TAIPEI (Taiwan News) — A group of Taiwanese residing in Norway plans to appeal to the European Court of Human Rights after their nationality rectification case was rejected by the Norwegian Supreme Court.
The Taiwanese in Norway Nationality Rectification Campaign on Saturday (Nov. 14) released a statement on Facebook saying the Supreme Court had rejected its case "for no reason" as well as ignored the group’s request to appear in court and their right to a fair hearing. In response, the group stated that it plans to appeal the case in the European Court of Human Rights (ECHR), of which Norway is a signatory.
According to ECHR procedures, the plaintiff may appeal to the court only after it has exhausted all “domestic remedies.” Plaintiffs must submit an application to the court to the court within six months of a decision from the Supreme Court of the relevant country.
The Taiwanese group said it will seek assistance from lawyers in other European countries who specialize in human rights law. The group first sued the Norwegian government last August for changing their nationality from Taiwan to China on their residency permits.
According to a Taiwanese lawyer working in the Nordic country, government authorities began listing their nationality to “China” in 2010, prompting the attorney to launch a movement urging the Norwegian government to correct the mistake. Despite repeated protests against the name change, the lawyer said the Norwegian government failed to respond, which angered many Taiwanese living and studying in the country and resulted in the current lawsuit.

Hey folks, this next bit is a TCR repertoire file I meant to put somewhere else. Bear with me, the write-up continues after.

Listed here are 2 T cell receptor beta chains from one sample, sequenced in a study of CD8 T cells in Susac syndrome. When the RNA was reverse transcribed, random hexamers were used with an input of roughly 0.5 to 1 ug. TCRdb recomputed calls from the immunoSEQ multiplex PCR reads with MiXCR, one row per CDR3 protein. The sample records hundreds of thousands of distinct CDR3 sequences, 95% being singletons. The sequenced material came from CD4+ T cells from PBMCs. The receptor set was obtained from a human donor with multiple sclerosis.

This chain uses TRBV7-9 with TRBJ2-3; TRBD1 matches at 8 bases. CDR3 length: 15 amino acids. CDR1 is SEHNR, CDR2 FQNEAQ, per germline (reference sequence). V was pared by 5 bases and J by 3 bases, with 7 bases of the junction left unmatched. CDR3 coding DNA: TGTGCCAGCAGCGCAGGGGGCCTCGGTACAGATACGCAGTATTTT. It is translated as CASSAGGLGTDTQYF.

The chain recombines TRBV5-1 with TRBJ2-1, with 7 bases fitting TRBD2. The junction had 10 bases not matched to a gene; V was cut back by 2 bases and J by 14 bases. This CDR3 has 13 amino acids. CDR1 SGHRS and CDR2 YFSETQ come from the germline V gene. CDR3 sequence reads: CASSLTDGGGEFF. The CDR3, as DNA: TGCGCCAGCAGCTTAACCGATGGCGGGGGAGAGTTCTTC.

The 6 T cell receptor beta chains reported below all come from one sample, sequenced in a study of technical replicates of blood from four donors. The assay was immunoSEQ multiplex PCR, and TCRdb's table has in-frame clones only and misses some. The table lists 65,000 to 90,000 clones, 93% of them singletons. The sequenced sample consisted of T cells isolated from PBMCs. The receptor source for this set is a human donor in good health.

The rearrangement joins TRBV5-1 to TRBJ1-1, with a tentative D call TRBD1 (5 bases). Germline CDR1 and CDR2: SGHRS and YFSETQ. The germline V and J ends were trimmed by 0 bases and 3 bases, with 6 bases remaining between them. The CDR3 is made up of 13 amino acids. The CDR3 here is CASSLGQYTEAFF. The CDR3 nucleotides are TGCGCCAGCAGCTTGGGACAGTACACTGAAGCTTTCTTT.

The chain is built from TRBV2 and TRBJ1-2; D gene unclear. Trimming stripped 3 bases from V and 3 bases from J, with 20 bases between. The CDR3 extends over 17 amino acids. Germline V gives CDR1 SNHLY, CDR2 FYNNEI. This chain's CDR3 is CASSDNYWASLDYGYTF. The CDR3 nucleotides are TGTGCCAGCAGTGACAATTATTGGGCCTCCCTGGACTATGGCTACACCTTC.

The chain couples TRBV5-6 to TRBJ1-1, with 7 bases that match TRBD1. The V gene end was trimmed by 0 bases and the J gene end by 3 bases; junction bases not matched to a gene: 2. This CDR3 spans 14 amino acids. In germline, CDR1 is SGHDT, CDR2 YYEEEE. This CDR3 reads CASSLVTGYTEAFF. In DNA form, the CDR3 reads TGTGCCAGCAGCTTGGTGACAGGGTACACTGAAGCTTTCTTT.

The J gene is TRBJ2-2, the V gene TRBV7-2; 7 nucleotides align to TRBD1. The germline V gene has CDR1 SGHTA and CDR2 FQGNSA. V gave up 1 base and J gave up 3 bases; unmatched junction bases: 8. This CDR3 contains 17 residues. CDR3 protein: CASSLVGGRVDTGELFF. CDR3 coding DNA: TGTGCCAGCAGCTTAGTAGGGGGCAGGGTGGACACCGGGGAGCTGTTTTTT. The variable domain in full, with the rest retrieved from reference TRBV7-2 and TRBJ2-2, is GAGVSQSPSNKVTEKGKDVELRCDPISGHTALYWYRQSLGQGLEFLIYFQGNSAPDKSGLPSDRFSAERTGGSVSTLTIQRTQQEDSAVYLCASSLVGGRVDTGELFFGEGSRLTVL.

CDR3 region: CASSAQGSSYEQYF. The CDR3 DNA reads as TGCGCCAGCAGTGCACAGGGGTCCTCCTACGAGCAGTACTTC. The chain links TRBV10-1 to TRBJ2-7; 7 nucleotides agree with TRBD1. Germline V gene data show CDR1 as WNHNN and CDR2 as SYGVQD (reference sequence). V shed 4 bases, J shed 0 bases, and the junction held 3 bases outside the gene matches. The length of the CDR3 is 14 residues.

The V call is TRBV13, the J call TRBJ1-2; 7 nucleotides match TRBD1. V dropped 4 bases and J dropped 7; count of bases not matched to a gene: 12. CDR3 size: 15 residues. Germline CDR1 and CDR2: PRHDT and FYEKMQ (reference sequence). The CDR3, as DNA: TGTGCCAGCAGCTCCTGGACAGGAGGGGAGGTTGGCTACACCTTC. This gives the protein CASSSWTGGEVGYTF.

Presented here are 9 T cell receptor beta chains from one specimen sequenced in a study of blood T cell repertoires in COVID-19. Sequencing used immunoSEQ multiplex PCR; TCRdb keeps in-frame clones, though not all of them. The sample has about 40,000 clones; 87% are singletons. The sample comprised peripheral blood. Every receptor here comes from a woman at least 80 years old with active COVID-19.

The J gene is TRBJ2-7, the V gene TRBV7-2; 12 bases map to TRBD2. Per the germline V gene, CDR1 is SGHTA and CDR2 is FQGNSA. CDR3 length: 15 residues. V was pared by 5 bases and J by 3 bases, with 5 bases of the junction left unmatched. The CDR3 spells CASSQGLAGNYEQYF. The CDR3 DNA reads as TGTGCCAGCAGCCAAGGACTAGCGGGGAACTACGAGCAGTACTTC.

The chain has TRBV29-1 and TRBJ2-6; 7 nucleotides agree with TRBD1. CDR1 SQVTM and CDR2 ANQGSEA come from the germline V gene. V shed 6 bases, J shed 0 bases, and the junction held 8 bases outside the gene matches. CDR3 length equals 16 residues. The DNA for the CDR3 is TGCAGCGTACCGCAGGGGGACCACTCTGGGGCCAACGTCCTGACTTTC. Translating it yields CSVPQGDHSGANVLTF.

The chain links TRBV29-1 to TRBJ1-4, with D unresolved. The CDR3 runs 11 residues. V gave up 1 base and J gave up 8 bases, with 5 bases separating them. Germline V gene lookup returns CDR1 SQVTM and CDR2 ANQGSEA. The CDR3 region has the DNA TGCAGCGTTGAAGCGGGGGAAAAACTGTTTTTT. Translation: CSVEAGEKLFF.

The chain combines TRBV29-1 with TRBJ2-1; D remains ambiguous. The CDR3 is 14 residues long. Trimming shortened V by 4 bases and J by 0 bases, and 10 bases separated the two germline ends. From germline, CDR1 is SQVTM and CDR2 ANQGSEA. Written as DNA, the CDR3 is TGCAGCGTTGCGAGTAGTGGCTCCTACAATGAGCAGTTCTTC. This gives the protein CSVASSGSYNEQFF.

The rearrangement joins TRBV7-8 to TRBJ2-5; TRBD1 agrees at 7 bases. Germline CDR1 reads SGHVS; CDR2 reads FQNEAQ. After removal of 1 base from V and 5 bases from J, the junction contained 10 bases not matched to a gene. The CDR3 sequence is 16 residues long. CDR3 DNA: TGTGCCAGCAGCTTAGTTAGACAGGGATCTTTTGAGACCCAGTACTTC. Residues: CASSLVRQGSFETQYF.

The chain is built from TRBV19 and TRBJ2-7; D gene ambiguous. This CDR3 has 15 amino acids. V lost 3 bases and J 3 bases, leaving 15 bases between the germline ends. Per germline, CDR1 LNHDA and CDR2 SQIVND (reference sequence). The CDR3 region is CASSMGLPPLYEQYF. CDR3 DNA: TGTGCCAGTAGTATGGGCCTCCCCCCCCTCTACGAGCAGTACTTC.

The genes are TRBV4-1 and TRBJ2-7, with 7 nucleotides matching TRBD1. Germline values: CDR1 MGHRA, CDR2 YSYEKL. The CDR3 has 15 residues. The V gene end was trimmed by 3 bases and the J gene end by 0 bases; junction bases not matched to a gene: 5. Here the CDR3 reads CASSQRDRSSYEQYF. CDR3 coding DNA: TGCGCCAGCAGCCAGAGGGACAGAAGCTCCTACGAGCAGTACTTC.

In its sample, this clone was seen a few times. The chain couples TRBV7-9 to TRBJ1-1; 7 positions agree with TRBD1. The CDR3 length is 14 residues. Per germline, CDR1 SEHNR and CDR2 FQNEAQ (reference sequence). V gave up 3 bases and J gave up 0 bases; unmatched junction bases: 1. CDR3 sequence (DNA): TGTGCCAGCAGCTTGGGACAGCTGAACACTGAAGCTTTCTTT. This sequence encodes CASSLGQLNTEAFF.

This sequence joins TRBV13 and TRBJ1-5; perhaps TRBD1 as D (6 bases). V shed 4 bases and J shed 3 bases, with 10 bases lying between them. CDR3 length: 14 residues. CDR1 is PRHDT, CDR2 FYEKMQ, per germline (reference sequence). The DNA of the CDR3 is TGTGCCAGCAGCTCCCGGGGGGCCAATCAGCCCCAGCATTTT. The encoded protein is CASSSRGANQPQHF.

Taiwan’s Ministry of Foreign Affairs (MOFA) said on Sunday (Nov. 15) that the Norwegian government had incorrectly labeled Taiwanese as "Chinese," which constitutes a violation of human rights. The ministry added that it had expressed regret upon hearing the Norwegian court had rejected the Taiwanese group’s complaint on the grounds of there being "no substantial damage" to their well-being.
In addition, MOFA noted that during the litigation process, the Norwegian court had not given the Taiwanese group the opportunity to appear in court. The ministry said that Taiwan’s representative to Sweden (also in charge of Norwegian affairs) has been instructed to lodge a protest with the Norwegian government immediately.
MOFA reiterated that “Taiwan is Taiwan, not part of the People’s Republic of China.” It emphasized that Norway’s mislabeling of Taiwanese nationality is an important human rights issue and that it will continue to assist Taiwanese in fighting for their rights.